With all the current talk about huge budget deficits, it may be hard for some people to remember that, less than a decade ago, our government leaders were talking about alleged huge budget surpluses as far as the eye could see. In fact, much of the 2000 presidential election campaign revolved around the claim that the United States government had huge budget surpluses that would continue for years to come. President Bill Clinton gave birth to the myth by announcing on June 26, 2000 that, over the next decade, the federal budget surplus would total nearly $1.9 trillion.
The American people wanted Clinton’s mythical surplus to be real, and cunning politicians began building schemes to further mislead the people into believing that surplus money was available for new programs and/or for cutting taxes. Both Al Gore and George W. Bush added fuel to the fire by making promises that they could not possibly keep. Clinton, Gore, and Bush led the public to believe that the government had somehow stumbled onto such a windfall of surplus money that government spending could be increased, taxes could be cut, and the budget could be balanced, all at the same time. But it was all a big lie. Unfortunately, there was no “real” budget surplus in any meaningful sense of the term.
There was a tiny $1.9 billion surplus in the operating budget in 1999, and a more substantial $86.4 billion surplus in 2000, at the peak of the business cycle. But these two modest surpluses were preceded by 38 consecutive years of budget deficits, and they were followed by all-time record deficits. The 1999 and 2000 budget surpluses were the only two annual surpluses in the government’s operating budget in the past 50 years. Furthermore, Clinton had run more than $1 trillion in deficits during the preceding six years, and ran an average annual deficit of more than $125 billion per year during his entire eight years as president.
The surpluses that everyone was talking about during the 2000 presidential election campaign were “projected” surpluses. They were figments of President Bill Clinton’s imagination. Except for 1999 and 2000, the only government surplus that existed was the planned Social Security surplus that was off budget and earmarked for funding the baby boomers’ retirement. Both Bush and Gore made it clear that they were not talking about the Social Security surplus, and both promised not to spend a single dollar of Social Security revenue for non-Social Security purposes.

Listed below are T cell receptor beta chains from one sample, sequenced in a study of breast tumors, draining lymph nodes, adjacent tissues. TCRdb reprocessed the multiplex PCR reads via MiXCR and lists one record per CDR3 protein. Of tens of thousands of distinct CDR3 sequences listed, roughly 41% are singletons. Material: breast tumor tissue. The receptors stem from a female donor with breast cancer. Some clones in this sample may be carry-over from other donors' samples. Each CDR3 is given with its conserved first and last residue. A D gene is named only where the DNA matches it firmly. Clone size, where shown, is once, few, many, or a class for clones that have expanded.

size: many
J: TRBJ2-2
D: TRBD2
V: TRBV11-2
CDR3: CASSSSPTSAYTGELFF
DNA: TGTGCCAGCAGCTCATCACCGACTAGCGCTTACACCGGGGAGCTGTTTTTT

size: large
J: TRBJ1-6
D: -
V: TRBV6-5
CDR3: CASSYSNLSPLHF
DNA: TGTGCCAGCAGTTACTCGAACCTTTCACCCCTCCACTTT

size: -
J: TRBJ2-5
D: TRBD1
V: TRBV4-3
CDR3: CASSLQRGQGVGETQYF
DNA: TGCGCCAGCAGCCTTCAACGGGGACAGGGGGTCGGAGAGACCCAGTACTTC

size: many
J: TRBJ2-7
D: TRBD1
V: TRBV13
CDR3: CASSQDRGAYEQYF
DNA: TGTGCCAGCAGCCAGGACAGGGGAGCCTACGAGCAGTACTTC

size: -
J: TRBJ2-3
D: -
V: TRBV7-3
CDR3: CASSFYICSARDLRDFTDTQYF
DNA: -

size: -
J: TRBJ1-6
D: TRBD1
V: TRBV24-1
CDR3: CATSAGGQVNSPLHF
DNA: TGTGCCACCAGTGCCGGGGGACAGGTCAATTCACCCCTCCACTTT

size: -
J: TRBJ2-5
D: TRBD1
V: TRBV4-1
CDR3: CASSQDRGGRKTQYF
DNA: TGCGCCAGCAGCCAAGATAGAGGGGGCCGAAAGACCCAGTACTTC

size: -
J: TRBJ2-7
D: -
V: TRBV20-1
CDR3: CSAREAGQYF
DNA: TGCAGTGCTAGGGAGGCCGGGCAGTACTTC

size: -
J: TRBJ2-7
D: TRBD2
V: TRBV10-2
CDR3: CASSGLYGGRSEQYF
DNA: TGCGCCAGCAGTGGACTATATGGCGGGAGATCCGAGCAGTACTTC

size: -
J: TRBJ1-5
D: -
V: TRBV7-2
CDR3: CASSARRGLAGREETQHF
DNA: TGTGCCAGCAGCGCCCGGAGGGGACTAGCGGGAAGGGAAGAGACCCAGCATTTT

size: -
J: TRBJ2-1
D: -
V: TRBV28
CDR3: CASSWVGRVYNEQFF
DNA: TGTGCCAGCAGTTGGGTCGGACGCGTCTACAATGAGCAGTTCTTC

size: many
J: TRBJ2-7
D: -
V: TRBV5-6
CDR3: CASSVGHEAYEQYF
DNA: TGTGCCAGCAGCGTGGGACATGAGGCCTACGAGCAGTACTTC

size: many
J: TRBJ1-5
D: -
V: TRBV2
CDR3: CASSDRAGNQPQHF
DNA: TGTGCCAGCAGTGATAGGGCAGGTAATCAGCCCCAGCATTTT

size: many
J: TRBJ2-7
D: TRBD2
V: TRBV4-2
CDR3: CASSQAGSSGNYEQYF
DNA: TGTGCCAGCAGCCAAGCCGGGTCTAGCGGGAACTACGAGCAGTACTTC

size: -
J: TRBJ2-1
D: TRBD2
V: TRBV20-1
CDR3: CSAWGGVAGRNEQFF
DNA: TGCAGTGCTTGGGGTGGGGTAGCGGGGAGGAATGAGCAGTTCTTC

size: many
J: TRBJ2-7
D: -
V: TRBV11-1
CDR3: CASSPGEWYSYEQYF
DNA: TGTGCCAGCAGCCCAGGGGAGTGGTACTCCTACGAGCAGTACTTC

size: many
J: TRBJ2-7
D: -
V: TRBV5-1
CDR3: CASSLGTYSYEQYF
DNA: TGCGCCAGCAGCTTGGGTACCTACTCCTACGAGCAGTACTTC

President Bill Clinton and candidates Al Gore and George W. Bush played American voters for fools during the 2000 campaign. Both Gore and Bush promised to cut taxes, increase government spending, and pay off the national debt within a few years. Bush promised to pay down $2 trillion in debt within 10 years, and to protect “all $2.6 trillion of the Social Security surplus for Social Security, and for Social Security alone.” Gore promised to eliminate the national debt by 2012 while at the same time putting all Social Security surplus revenue in an “iron-clad lockbox.” The national debt was $5.6 trillion in 2000, when these promises were made. Today, it is more than $12 trillion.
When George W. Bush became president, the public was very receptive to his proposal to use the alleged budget surplus to fund tax cuts. By that time, almost everyone seemed to believe that the government actually had large surpluses in the operating budget that would continue for at least 10 years. During his first State of the Union address on February 27, 2001, President Bush declared, “The growing surplus exists because taxes are too high and government is charging more that it needs. The people of America have been overcharged and, on their behalf, I am here asking for a refund.” President Bush, who was asking for the trust and support of the American people, deliberately deceived them during his very first State of the Union address. He did so in order to pass a massive tax cut that he had to know was not in the best interest of the nation or the economy.
Despite Bush’s continuing claims that there was plenty of non-Social Security surplus to fund his tax cut, and despite his pledge not to use any of the Social Security surplus for anything but Social Security, when the numbers were in for fiscal 2001, the government ran a $32.4 billion deficit. The modest surpluses during the last two years of the Clinton presidency would be the last surpluses for a very long time, if not forever. The 2002 deficit was $317.4 billion, and the 2003 deficit was a whopping $538.4 billion. So what happened to the alleged budget surplus that was supposed to continue for years? It never existed. It was all a big lie.